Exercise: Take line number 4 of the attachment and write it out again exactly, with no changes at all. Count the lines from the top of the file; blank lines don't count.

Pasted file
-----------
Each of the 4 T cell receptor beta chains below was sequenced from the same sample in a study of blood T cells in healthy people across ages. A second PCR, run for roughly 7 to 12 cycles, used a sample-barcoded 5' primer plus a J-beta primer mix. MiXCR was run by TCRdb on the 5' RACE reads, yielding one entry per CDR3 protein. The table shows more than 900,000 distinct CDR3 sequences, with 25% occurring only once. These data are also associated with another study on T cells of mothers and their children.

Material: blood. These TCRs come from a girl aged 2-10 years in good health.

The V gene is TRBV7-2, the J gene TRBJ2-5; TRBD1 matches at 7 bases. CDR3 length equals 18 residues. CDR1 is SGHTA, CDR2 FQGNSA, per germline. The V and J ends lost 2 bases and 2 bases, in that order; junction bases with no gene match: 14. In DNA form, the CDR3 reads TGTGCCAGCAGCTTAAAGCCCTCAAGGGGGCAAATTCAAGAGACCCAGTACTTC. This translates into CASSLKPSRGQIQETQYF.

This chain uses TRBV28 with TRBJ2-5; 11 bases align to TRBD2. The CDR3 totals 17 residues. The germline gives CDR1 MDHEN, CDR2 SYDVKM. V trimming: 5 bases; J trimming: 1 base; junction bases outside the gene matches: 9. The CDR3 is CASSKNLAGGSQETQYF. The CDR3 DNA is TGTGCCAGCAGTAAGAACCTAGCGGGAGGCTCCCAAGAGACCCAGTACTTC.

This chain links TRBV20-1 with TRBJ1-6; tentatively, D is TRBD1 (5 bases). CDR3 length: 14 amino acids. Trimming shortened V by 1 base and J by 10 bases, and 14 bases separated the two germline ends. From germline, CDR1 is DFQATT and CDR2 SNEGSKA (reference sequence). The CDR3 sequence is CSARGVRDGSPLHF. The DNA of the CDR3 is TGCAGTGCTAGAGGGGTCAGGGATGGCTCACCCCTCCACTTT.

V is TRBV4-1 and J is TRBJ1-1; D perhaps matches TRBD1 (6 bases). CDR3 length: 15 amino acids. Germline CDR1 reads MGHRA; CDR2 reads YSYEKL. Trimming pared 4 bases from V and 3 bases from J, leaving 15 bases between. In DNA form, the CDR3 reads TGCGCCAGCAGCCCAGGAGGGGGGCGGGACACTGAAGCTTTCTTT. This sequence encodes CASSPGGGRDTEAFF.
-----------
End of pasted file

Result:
This chain uses TRBV28 with TRBJ2-5; 11 bases align to TRBD2. The CDR3 totals 17 residues. The germline gives CDR1 MDHEN, CDR2 SYDVKM. V trimming: 5 bases; J trimming: 1 base; junction bases outside the gene matches: 9. The CDR3 is CASSKNLAGGSQETQYF. The CDR3 DNA is TGTGCCAGCAGTAAGAACCTAGCGGGAGGCTCCCAAGAGACCCAGTACTTC.